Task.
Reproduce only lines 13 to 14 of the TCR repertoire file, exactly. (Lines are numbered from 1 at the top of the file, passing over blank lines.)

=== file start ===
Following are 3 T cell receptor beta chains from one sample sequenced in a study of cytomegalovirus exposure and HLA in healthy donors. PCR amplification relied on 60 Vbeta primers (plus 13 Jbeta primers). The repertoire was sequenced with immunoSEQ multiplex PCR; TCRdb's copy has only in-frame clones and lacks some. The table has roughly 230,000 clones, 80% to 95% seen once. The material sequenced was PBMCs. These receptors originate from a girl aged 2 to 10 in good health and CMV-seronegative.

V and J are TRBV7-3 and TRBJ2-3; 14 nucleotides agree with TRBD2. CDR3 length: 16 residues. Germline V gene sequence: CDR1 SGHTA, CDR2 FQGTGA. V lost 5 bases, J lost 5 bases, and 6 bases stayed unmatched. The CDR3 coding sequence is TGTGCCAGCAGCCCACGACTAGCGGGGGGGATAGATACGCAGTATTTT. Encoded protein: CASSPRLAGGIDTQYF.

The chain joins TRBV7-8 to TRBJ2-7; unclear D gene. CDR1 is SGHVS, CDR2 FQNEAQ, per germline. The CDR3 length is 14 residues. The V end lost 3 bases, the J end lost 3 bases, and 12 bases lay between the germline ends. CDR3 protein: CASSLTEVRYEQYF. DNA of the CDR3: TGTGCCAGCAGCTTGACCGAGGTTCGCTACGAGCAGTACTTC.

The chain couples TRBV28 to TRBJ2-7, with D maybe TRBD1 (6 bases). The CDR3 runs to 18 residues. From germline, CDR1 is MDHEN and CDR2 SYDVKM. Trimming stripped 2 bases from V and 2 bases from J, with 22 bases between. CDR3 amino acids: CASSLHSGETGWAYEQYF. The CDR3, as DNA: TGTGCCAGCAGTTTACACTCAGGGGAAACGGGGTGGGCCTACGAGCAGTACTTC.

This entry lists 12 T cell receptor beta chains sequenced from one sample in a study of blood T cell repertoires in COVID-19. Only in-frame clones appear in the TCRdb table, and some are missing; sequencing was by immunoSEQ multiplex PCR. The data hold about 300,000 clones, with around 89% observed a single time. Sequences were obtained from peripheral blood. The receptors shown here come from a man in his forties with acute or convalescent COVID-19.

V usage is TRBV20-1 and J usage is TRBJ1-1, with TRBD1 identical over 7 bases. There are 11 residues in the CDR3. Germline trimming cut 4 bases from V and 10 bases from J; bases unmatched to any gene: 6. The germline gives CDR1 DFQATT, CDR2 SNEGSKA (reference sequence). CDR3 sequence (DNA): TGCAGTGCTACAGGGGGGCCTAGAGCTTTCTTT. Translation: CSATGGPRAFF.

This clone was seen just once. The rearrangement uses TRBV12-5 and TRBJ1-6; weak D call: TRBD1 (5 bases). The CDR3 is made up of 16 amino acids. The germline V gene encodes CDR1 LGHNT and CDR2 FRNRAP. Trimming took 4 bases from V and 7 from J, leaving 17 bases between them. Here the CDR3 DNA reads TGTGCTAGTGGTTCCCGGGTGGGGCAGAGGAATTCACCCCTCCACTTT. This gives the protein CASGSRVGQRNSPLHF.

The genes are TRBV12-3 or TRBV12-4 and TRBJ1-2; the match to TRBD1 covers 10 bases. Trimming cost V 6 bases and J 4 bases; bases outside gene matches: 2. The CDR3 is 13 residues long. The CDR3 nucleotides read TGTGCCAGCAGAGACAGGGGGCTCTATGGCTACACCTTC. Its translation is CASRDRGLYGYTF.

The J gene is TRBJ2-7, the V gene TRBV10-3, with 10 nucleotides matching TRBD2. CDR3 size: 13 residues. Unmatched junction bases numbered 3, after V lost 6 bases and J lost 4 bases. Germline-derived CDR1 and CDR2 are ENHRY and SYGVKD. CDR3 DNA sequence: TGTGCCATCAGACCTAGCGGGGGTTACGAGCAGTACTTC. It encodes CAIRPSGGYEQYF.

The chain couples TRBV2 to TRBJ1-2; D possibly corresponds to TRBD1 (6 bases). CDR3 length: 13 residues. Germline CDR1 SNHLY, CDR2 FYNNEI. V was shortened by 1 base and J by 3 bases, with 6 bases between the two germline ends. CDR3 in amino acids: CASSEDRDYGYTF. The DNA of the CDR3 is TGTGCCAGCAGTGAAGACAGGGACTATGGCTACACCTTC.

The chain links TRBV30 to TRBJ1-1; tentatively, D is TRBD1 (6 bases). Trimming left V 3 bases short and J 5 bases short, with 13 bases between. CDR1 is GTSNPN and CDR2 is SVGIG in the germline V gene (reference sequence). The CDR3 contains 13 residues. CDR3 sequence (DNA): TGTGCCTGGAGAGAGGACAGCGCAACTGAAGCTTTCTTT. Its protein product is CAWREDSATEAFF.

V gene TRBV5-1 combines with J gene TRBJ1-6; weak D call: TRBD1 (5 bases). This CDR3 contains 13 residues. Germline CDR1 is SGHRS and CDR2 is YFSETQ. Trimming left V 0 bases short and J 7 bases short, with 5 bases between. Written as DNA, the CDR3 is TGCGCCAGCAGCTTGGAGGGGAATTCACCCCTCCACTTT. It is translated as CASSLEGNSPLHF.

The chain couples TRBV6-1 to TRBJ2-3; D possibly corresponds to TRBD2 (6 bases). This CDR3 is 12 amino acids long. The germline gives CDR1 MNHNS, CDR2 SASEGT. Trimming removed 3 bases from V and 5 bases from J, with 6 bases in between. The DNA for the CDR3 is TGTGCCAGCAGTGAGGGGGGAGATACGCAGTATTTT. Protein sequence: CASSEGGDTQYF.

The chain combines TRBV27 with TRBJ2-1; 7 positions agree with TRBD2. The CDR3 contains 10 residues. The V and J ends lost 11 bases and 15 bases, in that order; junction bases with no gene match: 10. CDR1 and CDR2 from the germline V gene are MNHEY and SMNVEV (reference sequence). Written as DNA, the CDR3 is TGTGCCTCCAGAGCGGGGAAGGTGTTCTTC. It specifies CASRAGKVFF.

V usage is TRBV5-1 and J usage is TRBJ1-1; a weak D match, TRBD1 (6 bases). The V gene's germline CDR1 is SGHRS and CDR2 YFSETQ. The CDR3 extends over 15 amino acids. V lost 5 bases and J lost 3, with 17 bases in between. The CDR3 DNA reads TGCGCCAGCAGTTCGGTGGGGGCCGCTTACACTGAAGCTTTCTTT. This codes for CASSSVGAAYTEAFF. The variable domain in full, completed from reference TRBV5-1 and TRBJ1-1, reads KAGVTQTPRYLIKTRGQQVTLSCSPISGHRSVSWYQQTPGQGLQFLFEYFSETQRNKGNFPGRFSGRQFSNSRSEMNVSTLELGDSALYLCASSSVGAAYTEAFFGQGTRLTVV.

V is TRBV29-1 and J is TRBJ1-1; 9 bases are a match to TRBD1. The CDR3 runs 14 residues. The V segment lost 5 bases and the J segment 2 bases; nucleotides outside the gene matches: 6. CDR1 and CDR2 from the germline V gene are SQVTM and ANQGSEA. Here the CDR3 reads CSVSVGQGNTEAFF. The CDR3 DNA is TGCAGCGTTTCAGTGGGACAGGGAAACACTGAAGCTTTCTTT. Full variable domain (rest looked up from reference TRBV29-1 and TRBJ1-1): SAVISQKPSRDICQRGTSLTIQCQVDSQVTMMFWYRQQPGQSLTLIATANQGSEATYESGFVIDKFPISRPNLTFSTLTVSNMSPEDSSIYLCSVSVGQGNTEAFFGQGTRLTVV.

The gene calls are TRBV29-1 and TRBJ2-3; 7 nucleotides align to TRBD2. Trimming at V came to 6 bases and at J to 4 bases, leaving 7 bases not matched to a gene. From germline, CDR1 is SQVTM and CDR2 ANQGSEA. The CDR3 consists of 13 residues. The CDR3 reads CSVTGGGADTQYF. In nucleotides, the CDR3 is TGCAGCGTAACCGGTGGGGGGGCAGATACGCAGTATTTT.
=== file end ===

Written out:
The chain couples TRBV6-1 to TRBJ2-3; D possibly corresponds to TRBD2 (6 bases). This CDR3 is 12 amino acids long. The germline gives CDR1 MNHNS, CDR2 SASEGT. Trimming removed 3 bases from V and 5 bases from J, with 6 bases in between. The DNA for the CDR3 is TGTGCCAGCAGTGAGGGGGGAGATACGCAGTATTTT. Protein sequence: CASSEGGDTQYF.

The chain combines TRBV27 with TRBJ2-1; 7 positions agree with TRBD2. The CDR3 contains 10 residues. The V and J ends lost 11 bases and 15 bases, in that order; junction bases with no gene match: 10. CDR1 and CDR2 from the germline V gene are MNHEY and SMNVEV (reference sequence). Written as DNA, the CDR3 is TGTGCCTCCAGAGCGGGGAAGGTGTTCTTC. It specifies CASRAGKVFF.